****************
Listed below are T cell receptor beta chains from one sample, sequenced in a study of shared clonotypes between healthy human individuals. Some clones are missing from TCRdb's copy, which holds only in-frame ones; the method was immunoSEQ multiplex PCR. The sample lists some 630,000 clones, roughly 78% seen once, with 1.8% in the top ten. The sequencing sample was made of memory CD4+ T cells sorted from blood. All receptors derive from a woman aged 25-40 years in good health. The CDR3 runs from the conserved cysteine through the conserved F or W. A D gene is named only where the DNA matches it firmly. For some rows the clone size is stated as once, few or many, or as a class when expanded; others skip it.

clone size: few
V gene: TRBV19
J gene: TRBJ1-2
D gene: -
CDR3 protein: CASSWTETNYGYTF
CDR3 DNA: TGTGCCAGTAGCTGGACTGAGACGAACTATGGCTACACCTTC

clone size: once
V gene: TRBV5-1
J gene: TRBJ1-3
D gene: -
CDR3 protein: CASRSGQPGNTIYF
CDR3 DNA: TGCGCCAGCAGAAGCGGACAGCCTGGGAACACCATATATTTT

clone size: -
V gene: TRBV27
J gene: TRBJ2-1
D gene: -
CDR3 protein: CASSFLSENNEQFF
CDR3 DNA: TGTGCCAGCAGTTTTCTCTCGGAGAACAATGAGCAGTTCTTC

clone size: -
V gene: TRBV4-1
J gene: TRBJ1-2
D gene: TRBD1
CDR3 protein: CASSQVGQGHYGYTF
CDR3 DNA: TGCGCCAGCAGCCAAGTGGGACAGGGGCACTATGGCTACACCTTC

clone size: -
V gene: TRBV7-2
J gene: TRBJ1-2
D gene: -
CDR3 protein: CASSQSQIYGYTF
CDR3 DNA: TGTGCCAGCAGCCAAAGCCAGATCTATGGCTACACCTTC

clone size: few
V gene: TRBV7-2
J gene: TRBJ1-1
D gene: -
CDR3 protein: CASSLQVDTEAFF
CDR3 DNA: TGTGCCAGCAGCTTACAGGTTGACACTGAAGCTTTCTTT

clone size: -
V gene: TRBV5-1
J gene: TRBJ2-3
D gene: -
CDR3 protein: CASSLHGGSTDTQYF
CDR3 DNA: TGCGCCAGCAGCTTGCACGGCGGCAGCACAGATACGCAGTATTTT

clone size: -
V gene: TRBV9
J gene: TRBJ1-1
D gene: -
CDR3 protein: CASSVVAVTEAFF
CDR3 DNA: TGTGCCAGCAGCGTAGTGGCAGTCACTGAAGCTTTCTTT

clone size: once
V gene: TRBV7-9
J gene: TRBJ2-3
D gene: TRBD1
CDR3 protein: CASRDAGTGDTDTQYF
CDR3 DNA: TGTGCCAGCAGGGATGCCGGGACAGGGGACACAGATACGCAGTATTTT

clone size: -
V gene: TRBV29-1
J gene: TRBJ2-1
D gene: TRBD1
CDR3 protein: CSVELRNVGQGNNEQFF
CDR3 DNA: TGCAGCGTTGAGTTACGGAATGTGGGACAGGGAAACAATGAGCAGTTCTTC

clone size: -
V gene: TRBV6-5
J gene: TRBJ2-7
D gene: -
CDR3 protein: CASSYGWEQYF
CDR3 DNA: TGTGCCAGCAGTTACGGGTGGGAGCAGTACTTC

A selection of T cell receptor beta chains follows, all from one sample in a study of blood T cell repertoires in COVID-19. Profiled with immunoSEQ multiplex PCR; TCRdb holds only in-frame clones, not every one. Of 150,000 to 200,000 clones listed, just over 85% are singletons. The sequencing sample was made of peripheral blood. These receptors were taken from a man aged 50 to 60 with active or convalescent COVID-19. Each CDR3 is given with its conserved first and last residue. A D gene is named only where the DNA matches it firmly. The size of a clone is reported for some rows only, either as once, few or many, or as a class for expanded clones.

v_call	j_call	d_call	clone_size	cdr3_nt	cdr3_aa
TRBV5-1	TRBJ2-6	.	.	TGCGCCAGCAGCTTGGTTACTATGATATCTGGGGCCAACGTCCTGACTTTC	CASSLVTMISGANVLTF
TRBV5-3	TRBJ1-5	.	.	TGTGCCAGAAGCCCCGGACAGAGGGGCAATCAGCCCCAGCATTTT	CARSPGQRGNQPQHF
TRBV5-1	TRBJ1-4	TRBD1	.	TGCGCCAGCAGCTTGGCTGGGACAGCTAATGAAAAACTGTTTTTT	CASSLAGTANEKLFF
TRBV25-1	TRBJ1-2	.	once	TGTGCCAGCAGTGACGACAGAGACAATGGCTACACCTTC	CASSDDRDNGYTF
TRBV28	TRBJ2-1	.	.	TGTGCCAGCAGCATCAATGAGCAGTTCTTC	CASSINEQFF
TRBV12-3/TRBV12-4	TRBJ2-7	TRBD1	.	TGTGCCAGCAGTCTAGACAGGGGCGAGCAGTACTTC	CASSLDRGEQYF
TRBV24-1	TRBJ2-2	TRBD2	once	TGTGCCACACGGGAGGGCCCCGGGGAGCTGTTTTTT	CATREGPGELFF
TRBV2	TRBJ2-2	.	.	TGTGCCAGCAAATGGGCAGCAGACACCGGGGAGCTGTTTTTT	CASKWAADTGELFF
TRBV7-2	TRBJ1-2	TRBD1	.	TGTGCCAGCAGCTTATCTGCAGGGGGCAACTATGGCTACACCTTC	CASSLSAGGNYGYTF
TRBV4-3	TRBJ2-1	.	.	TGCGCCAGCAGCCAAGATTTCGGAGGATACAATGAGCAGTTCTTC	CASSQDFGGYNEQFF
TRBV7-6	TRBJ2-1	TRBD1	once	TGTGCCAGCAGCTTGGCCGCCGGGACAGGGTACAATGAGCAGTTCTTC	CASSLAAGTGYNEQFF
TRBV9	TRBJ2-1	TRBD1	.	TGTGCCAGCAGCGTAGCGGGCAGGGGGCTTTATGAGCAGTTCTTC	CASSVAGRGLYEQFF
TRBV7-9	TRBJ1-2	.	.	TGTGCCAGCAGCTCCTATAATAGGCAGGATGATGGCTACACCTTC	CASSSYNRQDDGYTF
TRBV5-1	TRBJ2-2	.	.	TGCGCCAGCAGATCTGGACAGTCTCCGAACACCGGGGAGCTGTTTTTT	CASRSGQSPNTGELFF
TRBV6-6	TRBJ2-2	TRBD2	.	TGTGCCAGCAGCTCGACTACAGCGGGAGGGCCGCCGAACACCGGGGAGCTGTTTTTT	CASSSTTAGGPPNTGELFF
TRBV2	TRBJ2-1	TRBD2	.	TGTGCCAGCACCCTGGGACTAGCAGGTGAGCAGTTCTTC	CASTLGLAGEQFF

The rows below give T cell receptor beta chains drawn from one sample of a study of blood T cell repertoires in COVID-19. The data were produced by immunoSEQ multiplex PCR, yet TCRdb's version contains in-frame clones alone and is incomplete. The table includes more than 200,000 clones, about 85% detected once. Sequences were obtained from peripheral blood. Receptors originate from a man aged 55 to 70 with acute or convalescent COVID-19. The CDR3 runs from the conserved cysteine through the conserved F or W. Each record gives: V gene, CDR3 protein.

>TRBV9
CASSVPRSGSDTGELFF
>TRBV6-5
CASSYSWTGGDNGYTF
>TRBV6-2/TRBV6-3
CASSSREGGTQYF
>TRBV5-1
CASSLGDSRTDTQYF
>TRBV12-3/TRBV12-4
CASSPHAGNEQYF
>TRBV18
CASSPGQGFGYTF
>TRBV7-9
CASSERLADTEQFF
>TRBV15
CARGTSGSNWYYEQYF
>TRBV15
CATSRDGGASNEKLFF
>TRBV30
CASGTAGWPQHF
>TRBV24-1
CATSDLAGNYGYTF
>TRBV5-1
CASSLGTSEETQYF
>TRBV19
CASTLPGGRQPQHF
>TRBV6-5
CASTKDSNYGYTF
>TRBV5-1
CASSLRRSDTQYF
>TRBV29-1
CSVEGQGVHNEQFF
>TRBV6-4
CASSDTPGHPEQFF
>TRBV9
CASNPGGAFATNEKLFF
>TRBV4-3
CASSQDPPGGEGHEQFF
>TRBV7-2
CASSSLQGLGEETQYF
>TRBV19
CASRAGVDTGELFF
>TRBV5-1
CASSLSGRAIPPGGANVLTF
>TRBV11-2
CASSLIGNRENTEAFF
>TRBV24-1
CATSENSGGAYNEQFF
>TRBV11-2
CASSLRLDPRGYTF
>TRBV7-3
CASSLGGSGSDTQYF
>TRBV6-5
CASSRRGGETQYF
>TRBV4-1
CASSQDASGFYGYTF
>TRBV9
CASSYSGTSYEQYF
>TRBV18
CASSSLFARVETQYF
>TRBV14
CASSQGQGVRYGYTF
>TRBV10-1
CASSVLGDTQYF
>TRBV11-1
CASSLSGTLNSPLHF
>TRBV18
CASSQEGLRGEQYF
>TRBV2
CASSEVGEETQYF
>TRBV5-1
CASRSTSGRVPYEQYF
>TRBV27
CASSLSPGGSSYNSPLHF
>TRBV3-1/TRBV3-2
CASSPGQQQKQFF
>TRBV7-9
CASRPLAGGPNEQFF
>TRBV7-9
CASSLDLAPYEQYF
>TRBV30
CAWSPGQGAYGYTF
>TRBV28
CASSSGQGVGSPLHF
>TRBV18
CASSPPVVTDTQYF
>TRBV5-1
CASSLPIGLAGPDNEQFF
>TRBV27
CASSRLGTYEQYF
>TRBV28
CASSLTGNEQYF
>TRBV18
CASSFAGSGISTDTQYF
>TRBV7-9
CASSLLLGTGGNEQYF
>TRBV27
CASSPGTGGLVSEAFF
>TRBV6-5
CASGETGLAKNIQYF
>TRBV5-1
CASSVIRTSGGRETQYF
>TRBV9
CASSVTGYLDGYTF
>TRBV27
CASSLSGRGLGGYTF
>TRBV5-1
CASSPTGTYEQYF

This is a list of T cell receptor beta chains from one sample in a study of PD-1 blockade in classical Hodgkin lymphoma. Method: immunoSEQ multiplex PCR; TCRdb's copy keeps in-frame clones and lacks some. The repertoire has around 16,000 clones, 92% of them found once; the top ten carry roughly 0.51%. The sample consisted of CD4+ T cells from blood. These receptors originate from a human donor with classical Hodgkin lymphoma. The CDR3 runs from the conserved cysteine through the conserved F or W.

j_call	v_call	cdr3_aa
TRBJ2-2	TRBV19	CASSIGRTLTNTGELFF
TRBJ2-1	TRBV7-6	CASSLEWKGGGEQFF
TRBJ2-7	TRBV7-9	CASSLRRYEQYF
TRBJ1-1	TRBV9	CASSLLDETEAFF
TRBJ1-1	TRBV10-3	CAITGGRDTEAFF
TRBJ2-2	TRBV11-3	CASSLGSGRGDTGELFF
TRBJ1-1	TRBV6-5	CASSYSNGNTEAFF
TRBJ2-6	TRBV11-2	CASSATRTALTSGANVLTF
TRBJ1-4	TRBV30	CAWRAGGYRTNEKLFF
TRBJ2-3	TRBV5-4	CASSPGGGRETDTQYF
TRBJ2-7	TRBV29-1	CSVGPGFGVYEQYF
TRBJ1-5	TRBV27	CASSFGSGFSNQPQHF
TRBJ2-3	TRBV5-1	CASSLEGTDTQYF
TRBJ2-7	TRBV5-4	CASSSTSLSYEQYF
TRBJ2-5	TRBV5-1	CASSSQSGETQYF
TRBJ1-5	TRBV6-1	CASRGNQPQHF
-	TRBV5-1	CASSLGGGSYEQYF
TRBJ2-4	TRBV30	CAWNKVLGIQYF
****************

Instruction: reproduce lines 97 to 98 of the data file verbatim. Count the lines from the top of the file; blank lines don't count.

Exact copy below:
>TRBV18
CASSPGQGFGYTF